FIFA President Gianni Infantino, running unopposed, wins re-election by acclamation at the FIFA Congress in Paris.

A statute introduced earlier this week by the FIFA Council meant there was no need for a vote to give the 49-year-old Swiss his first full four-year term.

Infantino was elected in February 2016 to replace the disgraced Sepp Blatter, who led world soccer’s governing body from 1998 to 2015 before becoming embroiled in one of several high-profile corruption cases involving dozens of high-ranking soccer officials. Blatter is serving a six-year ban from the sport.

“In just over three years, this organization went from being toxic, almost criminal, to being what it should be: an institution that develops football,” said Infantino when addressing the Congress. 

Infantino admitted that his first term was “of course not perfect” and that he had made mistakes but he added “nobody talks about scandals, nobody talks about corruption any more”.

There are corruption cases dating back to Blatter’s era that are still being dealt with by FIFA’s ethics committee. Late last month the former South Sudan FA president was banned for 10 years for misappropriation of funds and bribery from 2014 and 2015.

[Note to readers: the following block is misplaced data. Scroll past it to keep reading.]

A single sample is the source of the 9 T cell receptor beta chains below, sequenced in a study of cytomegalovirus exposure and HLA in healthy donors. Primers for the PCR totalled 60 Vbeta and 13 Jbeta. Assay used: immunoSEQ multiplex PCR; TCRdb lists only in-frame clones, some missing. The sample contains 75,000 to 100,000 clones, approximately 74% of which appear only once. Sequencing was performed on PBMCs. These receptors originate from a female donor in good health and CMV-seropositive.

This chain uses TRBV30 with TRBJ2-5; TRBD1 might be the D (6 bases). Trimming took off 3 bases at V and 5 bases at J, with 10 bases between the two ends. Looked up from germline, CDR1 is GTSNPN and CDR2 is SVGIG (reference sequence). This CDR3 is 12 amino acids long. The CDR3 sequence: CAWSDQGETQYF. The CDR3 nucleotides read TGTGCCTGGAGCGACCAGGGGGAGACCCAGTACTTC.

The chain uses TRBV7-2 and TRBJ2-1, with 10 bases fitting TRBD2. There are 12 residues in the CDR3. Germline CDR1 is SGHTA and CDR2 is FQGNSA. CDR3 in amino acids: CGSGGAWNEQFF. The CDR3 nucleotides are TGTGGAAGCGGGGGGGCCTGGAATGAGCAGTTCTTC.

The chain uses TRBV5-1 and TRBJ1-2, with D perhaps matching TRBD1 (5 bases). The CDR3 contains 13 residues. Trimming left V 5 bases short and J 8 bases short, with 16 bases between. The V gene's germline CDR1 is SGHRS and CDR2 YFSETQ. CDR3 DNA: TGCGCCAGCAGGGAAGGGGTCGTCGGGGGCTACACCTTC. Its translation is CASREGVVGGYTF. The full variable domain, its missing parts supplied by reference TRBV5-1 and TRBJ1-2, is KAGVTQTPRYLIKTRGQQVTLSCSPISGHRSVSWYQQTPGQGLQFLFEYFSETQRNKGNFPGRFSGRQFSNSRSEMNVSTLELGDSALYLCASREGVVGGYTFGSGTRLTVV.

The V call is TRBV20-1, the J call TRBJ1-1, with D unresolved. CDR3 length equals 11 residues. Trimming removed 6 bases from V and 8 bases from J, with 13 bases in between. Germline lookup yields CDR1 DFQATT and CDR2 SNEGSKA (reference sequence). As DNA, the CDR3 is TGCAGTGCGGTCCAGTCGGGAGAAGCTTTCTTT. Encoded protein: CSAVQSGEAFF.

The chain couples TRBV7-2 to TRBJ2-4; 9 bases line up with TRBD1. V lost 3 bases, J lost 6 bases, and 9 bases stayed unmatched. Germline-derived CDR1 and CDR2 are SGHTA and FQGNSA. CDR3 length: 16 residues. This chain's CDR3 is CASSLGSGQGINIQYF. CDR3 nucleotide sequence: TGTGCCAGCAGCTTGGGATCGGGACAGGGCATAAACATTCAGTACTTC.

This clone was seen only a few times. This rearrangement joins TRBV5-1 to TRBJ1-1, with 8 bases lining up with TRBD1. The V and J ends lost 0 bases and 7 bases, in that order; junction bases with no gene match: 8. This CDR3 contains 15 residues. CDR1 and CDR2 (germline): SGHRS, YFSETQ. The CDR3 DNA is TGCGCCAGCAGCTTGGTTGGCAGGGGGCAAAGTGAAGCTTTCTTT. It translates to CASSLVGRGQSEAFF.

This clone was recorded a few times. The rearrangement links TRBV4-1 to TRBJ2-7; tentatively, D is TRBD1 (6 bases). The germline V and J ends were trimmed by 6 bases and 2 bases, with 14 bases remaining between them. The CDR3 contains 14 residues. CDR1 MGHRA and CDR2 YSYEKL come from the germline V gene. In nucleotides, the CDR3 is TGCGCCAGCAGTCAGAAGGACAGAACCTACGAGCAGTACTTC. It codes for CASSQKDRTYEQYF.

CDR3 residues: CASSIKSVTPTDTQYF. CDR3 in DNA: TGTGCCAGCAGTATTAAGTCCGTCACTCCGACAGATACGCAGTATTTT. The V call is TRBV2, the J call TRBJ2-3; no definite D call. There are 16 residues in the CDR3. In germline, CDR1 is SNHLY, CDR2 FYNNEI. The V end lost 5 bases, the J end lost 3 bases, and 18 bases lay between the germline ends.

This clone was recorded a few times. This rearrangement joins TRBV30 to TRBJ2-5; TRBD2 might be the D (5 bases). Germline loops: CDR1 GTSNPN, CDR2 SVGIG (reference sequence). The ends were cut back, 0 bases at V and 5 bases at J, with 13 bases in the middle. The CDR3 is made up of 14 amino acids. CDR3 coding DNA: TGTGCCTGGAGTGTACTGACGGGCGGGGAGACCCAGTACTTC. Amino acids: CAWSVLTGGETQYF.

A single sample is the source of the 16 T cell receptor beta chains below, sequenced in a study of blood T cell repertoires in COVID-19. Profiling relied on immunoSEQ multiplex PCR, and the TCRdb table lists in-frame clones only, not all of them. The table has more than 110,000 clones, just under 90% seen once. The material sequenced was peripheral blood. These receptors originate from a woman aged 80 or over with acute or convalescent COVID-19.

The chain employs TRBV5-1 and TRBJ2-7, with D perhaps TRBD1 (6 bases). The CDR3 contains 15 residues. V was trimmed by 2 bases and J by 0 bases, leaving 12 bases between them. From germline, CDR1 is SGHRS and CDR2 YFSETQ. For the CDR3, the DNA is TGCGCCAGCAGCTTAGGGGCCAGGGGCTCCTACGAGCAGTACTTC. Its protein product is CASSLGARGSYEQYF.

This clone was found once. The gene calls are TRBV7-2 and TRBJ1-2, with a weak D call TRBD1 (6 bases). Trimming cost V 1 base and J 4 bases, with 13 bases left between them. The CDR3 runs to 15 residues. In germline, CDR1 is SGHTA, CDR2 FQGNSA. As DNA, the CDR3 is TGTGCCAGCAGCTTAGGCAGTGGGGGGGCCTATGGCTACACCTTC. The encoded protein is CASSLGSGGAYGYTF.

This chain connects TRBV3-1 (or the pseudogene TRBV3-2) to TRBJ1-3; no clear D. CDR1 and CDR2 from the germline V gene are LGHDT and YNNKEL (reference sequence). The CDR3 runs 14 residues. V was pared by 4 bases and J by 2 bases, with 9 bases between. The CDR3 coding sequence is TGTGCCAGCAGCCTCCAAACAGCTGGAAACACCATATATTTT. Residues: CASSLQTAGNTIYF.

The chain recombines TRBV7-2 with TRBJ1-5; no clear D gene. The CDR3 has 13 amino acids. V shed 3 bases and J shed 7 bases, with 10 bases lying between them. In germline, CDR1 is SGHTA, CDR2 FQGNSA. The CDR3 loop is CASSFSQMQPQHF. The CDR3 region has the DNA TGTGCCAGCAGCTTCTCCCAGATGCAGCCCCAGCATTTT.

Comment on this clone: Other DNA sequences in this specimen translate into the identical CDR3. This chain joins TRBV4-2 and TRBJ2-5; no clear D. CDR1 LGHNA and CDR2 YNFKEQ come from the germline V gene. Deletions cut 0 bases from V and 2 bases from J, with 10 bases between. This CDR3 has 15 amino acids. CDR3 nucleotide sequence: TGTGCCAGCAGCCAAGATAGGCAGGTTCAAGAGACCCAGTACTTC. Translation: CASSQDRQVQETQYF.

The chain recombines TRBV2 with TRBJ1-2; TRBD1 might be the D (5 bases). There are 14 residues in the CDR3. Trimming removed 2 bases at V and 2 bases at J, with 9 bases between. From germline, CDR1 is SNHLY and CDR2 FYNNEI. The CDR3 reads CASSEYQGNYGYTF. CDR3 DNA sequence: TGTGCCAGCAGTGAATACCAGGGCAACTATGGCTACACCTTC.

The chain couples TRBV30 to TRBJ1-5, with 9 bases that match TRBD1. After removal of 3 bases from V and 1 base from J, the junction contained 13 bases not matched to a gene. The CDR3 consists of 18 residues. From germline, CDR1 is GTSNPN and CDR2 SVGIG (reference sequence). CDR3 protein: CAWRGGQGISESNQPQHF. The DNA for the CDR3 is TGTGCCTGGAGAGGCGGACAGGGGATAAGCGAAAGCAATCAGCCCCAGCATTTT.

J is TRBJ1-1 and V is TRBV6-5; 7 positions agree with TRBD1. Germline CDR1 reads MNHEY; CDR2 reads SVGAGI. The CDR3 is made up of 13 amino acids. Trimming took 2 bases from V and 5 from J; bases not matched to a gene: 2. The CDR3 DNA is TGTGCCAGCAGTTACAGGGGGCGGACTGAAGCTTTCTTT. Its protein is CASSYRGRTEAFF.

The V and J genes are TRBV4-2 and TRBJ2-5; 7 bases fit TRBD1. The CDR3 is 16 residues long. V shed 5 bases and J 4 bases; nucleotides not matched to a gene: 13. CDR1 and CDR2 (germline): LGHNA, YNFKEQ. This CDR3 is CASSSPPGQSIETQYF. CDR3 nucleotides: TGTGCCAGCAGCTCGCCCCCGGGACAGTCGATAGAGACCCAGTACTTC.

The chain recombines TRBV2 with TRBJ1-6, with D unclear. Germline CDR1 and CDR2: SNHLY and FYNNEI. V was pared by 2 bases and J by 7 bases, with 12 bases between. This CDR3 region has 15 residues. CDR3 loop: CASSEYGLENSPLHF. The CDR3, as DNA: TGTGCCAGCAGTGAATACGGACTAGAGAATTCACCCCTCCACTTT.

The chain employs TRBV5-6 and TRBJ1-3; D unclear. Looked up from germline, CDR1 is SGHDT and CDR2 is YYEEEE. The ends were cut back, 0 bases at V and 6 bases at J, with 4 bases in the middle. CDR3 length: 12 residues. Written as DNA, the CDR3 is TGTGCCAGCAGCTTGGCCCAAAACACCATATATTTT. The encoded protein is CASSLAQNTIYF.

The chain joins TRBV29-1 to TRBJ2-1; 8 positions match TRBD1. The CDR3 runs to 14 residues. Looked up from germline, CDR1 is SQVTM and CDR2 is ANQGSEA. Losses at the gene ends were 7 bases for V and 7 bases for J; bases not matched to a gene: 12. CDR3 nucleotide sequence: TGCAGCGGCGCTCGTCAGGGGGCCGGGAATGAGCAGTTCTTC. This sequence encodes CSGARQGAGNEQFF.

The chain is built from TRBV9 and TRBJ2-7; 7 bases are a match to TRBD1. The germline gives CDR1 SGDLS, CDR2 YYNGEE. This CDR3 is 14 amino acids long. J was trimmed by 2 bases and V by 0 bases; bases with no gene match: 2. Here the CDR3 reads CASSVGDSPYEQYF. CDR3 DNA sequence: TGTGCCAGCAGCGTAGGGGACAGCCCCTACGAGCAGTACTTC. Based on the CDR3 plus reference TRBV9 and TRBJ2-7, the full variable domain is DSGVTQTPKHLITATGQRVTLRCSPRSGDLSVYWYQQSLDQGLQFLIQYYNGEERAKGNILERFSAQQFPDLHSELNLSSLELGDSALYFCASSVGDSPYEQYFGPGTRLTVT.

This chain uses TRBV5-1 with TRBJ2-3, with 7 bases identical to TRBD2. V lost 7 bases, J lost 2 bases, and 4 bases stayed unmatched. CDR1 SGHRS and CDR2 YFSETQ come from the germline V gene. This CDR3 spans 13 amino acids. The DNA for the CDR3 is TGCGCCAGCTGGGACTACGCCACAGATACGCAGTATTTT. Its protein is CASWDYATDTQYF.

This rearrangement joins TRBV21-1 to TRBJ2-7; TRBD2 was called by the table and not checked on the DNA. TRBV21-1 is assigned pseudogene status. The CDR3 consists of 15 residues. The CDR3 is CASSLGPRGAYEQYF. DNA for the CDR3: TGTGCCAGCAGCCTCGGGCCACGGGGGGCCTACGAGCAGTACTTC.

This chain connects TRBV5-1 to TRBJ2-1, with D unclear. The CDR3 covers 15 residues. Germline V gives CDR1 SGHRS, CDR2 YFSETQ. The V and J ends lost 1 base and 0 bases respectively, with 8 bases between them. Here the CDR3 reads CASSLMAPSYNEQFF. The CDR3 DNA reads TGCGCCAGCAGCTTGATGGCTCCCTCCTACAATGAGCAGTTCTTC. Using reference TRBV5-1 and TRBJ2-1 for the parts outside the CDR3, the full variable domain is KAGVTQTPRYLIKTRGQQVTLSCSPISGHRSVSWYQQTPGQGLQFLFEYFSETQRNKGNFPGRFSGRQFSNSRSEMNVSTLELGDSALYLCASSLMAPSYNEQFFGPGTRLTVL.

But Infantino has moved FIFA past the scandals, which had created financial problems as many sponsors jumped ship and legal costs mounted, and returned it to a strong monetary footing.

Revenue from the 2018 World Cup played a large role in the growing FIFA’s coffers. The tournament in Russia made $4.6 billion, up from the $1.7 billion from Brazil 2014. FIFA reported a surplus of more than $1 billion for the 2015-2018 cycle.

The reserves, which in 2017 had dipped below the billion dollar mark, were at a record $2.7 billion by the end of 2018. 

FIFA’s 211 member associations will benefit from the influx of funds, with $1.7 billion earmarked for them in the 2019-2022 cycle. That’s up from the $1.1 billion from the last cycle and the $326 million from the one before that.

Infantino promised that FIFA will be keeping a close eye on how that money is spent.

With a second term as FIFA president secured, Infantino may now draw interest from the IOC as a possible member for 2020.

Traditionally the leader of one of the largest sporting federations would be almost a lock for IOC membership but so far the recent corruption scandals have left Infantino out of the mix. In October, neither Infantino nor IAAF President Sebastian Coe were included among the 10 nominees set to be ratified at the IOC Session in Lausanne later this month.

Photo: FIFA

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